As tracked in numbers reported each day by the state Health Department, the number of covid-19 patients in hospitals first topped 1,000 on Nov. 25, then reached an all-time high of 1,371 on Jan. 11.
The number fell to as low as 141 in early April, then began creeping back up.
Over the past several weeks, the increase has been more rapid, with the number more than doubling over the past 18 days.
The number of covid-19 patients at Arkansas Children's Hospital in Little Rock and Arkansas Children's Northwest in Springdale set a new high on Tuesday as it rose by eight, to 24.
"This record high is a 50 percent increase over any previous daily hospitalization peak Arkansas Children's has faced during the pandemic," Rick Barr, chief clinical officer at Arkansas Children's, said in a statement.
"Our previous peaks occurred earlier this month and in January."
He said seven of the patients were in intensive care and four were on ventilators.
"None of the hospitalized patients have been fully immunized against COVID-19 even though more than half of them are eligible," Barr said.
The Pfizer vaccine, the only one cleared in the United States to be given to children, has been authorized only for people age 12 and older.
The other vaccines, from Moderna and Johnson & Johnson, are allowed only for people 18 and older.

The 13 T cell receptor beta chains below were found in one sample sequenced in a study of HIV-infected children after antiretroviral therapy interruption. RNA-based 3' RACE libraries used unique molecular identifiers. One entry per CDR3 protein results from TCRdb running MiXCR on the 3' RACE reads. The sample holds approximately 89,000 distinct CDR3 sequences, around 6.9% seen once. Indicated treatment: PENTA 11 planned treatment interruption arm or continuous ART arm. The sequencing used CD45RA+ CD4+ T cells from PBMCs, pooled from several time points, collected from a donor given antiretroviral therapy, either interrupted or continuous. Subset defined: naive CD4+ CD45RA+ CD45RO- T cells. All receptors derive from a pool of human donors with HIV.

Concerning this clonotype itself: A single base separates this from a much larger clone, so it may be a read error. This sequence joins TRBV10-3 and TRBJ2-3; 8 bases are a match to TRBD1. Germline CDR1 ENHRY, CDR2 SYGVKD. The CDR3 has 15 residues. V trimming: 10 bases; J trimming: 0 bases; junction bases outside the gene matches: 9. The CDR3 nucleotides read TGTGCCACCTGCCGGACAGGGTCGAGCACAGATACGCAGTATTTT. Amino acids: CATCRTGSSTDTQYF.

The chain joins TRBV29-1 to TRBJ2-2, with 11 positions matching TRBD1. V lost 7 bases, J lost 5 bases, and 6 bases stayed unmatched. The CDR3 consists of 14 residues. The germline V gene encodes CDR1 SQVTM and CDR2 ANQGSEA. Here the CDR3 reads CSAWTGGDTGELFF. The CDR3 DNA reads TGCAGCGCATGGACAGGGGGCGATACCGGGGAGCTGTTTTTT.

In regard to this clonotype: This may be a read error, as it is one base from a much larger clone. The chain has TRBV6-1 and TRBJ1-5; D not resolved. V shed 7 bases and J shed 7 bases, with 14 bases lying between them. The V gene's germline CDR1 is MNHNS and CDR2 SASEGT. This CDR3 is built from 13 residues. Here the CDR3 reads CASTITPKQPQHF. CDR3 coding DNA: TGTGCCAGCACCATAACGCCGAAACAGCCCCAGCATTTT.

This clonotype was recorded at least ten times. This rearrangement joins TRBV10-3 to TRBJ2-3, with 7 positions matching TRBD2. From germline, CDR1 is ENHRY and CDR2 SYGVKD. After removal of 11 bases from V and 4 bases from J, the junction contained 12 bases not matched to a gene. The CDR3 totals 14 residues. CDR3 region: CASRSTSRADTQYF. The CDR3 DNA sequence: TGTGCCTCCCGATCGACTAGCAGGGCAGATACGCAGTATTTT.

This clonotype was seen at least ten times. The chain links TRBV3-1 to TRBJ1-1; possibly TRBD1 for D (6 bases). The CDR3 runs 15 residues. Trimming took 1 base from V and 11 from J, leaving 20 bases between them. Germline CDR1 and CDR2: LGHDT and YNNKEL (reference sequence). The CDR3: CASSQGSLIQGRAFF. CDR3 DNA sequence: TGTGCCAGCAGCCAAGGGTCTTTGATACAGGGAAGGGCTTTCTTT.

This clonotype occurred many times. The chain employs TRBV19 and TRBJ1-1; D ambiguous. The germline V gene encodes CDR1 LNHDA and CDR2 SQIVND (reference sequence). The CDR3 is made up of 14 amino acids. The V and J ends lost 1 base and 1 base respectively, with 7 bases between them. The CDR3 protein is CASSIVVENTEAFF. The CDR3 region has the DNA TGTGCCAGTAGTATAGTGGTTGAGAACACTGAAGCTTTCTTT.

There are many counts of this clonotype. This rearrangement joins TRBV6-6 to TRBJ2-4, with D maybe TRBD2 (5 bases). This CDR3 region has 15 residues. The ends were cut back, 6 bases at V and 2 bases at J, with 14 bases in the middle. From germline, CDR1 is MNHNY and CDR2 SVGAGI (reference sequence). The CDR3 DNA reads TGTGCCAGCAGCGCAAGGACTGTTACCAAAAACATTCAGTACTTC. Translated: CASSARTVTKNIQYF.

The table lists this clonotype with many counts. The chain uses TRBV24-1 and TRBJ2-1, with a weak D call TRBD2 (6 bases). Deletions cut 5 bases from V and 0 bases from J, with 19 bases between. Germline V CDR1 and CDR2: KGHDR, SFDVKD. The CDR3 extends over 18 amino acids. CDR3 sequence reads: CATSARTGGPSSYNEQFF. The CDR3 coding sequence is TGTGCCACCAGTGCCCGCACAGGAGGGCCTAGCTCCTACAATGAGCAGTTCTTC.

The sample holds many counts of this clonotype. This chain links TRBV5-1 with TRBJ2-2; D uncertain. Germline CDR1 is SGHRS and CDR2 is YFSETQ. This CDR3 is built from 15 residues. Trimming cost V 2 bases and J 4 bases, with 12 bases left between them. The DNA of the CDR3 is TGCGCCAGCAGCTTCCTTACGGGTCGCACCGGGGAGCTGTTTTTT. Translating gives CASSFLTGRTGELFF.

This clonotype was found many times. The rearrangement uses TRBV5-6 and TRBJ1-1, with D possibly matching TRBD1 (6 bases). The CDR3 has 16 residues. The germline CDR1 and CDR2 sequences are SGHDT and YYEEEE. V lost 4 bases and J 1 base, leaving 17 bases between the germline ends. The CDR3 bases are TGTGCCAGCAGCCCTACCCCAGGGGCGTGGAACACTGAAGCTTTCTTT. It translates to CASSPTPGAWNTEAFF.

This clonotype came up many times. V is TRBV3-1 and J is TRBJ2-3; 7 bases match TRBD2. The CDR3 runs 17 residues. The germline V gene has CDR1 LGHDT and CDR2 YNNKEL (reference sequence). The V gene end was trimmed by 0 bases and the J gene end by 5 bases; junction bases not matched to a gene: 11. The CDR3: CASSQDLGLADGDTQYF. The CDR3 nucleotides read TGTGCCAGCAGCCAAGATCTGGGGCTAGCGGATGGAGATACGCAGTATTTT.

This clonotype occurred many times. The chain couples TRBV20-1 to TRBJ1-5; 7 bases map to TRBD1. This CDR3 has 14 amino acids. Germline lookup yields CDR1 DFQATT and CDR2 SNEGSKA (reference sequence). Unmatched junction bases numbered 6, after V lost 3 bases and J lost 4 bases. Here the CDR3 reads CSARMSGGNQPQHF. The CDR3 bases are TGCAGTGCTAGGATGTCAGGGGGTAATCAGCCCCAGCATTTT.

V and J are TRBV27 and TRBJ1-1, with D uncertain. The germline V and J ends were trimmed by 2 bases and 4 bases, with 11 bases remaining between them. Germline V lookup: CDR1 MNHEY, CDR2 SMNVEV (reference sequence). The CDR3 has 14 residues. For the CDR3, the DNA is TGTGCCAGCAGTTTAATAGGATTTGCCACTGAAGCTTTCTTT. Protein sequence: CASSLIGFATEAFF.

"Arkansas Children's appeals to families and the public to please vaccinate children who are eligible immediately," Barr said.
"We will continue to see more kids get sick quickly and the best ways to reduce the spread of COVID-19 are by taking the vaccine, masking and social distancing."
Arkansas Children's spokeswoman Hilary DeMillo said two of the 24 patients were at the Springdale campus, and the others were in Little Rock.
After reaching an all-time high of 68 on Monday, the number of virus patients at UAMS Medical Center rose Tuesday to 75.
Hospital spokeswoman Leslie Taylor said 23 of the patients were in intensive care, 16 were on ventilators and five were on heart-lung bypass machines.
"We are moving ahead with opening a third covid unit, and we're looking at adding a fourth," Taylor said.
She said she expected the third unit to be opened "in the next couple days."
"It's hard on staff and our staffing capabilities, but we're doing the best that we can," she said. "A lot of our nurses and others are pulling extra shifts."
At Baxter Regional Medical Center in Mountain Home, the number of covid-19 patients also set a record as it rose by 10, to 43.
Before the recent surge, the highest the number had reached was 34 on Nov. 19.
The patients on Tuesday included 10 in intensive care and nine on ventilators.
On its Facebook page, the hospital said 89.3% of the patients were not vaccinated.